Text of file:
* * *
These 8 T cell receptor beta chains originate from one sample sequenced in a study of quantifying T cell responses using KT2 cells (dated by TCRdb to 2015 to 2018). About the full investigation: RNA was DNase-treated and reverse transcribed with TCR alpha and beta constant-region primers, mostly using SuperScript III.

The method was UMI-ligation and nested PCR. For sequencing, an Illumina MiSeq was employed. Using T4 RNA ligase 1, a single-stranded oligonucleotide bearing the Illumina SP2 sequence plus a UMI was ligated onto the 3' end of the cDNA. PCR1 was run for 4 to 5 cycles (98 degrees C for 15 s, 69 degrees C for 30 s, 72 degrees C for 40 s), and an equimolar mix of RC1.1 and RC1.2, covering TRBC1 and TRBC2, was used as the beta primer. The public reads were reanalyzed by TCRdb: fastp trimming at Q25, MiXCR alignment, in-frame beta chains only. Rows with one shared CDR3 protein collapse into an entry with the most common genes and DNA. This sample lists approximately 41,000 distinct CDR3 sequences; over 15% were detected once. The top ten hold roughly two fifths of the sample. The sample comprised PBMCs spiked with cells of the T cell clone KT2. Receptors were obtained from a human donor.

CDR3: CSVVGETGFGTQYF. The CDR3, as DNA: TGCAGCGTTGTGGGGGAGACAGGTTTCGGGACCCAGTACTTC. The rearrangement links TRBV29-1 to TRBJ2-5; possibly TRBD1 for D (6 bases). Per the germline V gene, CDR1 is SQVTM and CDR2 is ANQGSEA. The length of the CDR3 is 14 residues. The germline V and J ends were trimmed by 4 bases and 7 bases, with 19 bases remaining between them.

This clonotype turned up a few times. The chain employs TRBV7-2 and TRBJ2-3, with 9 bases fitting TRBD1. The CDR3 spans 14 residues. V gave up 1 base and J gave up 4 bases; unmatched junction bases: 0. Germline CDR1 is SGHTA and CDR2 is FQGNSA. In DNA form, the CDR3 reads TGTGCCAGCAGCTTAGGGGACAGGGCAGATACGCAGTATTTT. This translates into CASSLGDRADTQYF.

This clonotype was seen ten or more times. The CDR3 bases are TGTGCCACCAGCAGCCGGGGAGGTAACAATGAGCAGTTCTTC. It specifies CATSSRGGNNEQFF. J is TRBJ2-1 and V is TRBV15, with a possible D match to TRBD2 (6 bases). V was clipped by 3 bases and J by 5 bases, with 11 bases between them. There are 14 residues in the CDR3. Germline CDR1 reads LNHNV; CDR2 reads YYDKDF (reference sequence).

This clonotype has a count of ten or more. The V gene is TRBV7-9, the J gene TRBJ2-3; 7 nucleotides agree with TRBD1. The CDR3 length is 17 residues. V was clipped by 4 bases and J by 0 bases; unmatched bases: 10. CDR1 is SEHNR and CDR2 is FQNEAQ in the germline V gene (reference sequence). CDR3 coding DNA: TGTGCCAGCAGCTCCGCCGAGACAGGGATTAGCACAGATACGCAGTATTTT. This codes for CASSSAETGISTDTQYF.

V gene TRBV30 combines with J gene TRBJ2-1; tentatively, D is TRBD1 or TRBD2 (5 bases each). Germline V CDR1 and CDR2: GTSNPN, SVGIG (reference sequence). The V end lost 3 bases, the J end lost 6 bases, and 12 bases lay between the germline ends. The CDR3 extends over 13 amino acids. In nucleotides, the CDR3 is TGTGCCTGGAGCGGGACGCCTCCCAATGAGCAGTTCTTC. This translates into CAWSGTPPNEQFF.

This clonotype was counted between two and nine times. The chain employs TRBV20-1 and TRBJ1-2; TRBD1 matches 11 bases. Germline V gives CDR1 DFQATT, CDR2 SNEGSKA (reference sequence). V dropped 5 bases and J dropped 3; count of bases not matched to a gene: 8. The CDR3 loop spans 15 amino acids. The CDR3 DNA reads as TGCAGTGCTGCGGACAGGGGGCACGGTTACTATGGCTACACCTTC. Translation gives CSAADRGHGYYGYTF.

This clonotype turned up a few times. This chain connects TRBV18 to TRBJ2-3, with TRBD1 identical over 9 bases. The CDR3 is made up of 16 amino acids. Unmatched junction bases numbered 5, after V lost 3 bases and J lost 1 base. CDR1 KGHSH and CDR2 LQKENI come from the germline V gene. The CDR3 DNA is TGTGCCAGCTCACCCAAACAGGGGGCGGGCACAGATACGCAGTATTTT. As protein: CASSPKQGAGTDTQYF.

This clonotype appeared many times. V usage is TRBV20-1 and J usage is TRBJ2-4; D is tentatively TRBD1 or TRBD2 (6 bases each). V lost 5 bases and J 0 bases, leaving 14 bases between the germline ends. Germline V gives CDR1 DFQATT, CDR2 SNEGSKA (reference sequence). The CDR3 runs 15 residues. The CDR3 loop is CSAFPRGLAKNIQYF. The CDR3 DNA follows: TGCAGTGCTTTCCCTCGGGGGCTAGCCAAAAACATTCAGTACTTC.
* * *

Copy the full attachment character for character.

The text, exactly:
These 8 T cell receptor beta chains originate from one sample sequenced in a study of quantifying T cell responses using KT2 cells (dated by TCRdb to 2015 to 2018). About the full investigation: RNA was DNase-treated and reverse transcribed with TCR alpha and beta constant-region primers, mostly using SuperScript III.

The method was UMI-ligation and nested PCR. For sequencing, an Illumina MiSeq was employed. Using T4 RNA ligase 1, a single-stranded oligonucleotide bearing the Illumina SP2 sequence plus a UMI was ligated onto the 3' end of the cDNA. PCR1 was run for 4 to 5 cycles (98 degrees C for 15 s, 69 degrees C for 30 s, 72 degrees C for 40 s), and an equimolar mix of RC1.1 and RC1.2, covering TRBC1 and TRBC2, was used as the beta primer. The public reads were reanalyzed by TCRdb: fastp trimming at Q25, MiXCR alignment, in-frame beta chains only. Rows with one shared CDR3 protein collapse into an entry with the most common genes and DNA. This sample lists approximately 41,000 distinct CDR3 sequences; over 15% were detected once. The top ten hold roughly two fifths of the sample. The sample comprised PBMCs spiked with cells of the T cell clone KT2. Receptors were obtained from a human donor.

CDR3: CSVVGETGFGTQYF. The CDR3, as DNA: TGCAGCGTTGTGGGGGAGACAGGTTTCGGGACCCAGTACTTC. The rearrangement links TRBV29-1 to TRBJ2-5; possibly TRBD1 for D (6 bases). Per the germline V gene, CDR1 is SQVTM and CDR2 is ANQGSEA. The length of the CDR3 is 14 residues. The germline V and J ends were trimmed by 4 bases and 7 bases, with 19 bases remaining between them.

This clonotype turned up a few times. The chain employs TRBV7-2 and TRBJ2-3, with 9 bases fitting TRBD1. The CDR3 spans 14 residues. V gave up 1 base and J gave up 4 bases; unmatched junction bases: 0. Germline CDR1 is SGHTA and CDR2 is FQGNSA. In DNA form, the CDR3 reads TGTGCCAGCAGCTTAGGGGACAGGGCAGATACGCAGTATTTT. This translates into CASSLGDRADTQYF.

This clonotype was seen ten or more times. The CDR3 bases are TGTGCCACCAGCAGCCGGGGAGGTAACAATGAGCAGTTCTTC. It specifies CATSSRGGNNEQFF. J is TRBJ2-1 and V is TRBV15, with a possible D match to TRBD2 (6 bases). V was clipped by 3 bases and J by 5 bases, with 11 bases between them. There are 14 residues in the CDR3. Germline CDR1 reads LNHNV; CDR2 reads YYDKDF (reference sequence).

This clonotype has a count of ten or more. The V gene is TRBV7-9, the J gene TRBJ2-3; 7 nucleotides agree with TRBD1. The CDR3 length is 17 residues. V was clipped by 4 bases and J by 0 bases; unmatched bases: 10. CDR1 is SEHNR and CDR2 is FQNEAQ in the germline V gene (reference sequence). CDR3 coding DNA: TGTGCCAGCAGCTCCGCCGAGACAGGGATTAGCACAGATACGCAGTATTTT. This codes for CASSSAETGISTDTQYF.

V gene TRBV30 combines with J gene TRBJ2-1; tentatively, D is TRBD1 or TRBD2 (5 bases each). Germline V CDR1 and CDR2: GTSNPN, SVGIG (reference sequence). The V end lost 3 bases, the J end lost 6 bases, and 12 bases lay between the germline ends. The CDR3 extends over 13 amino acids. In nucleotides, the CDR3 is TGTGCCTGGAGCGGGACGCCTCCCAATGAGCAGTTCTTC. This translates into CAWSGTPPNEQFF.

This clonotype was counted between two and nine times. The chain employs TRBV20-1 and TRBJ1-2; TRBD1 matches 11 bases. Germline V gives CDR1 DFQATT, CDR2 SNEGSKA (reference sequence). V dropped 5 bases and J dropped 3; count of bases not matched to a gene: 8. The CDR3 loop spans 15 amino acids. The CDR3 DNA reads as TGCAGTGCTGCGGACAGGGGGCACGGTTACTATGGCTACACCTTC. Translation gives CSAADRGHGYYGYTF.

This clonotype turned up a few times. This chain connects TRBV18 to TRBJ2-3, with TRBD1 identical over 9 bases. The CDR3 is made up of 16 amino acids. Unmatched junction bases numbered 5, after V lost 3 bases and J lost 1 base. CDR1 KGHSH and CDR2 LQKENI come from the germline V gene. The CDR3 DNA is TGTGCCAGCTCACCCAAACAGGGGGCGGGCACAGATACGCAGTATTTT. As protein: CASSPKQGAGTDTQYF.

This clonotype appeared many times. V usage is TRBV20-1 and J usage is TRBJ2-4; D is tentatively TRBD1 or TRBD2 (6 bases each). V lost 5 bases and J 0 bases, leaving 14 bases between the germline ends. Germline V gives CDR1 DFQATT, CDR2 SNEGSKA (reference sequence). The CDR3 runs 15 residues. The CDR3 loop is CSAFPRGLAKNIQYF. The CDR3 DNA follows: TGCAGTGCTTTCCCTCGGGGGCTAGCCAAAAACATTCAGTACTTC.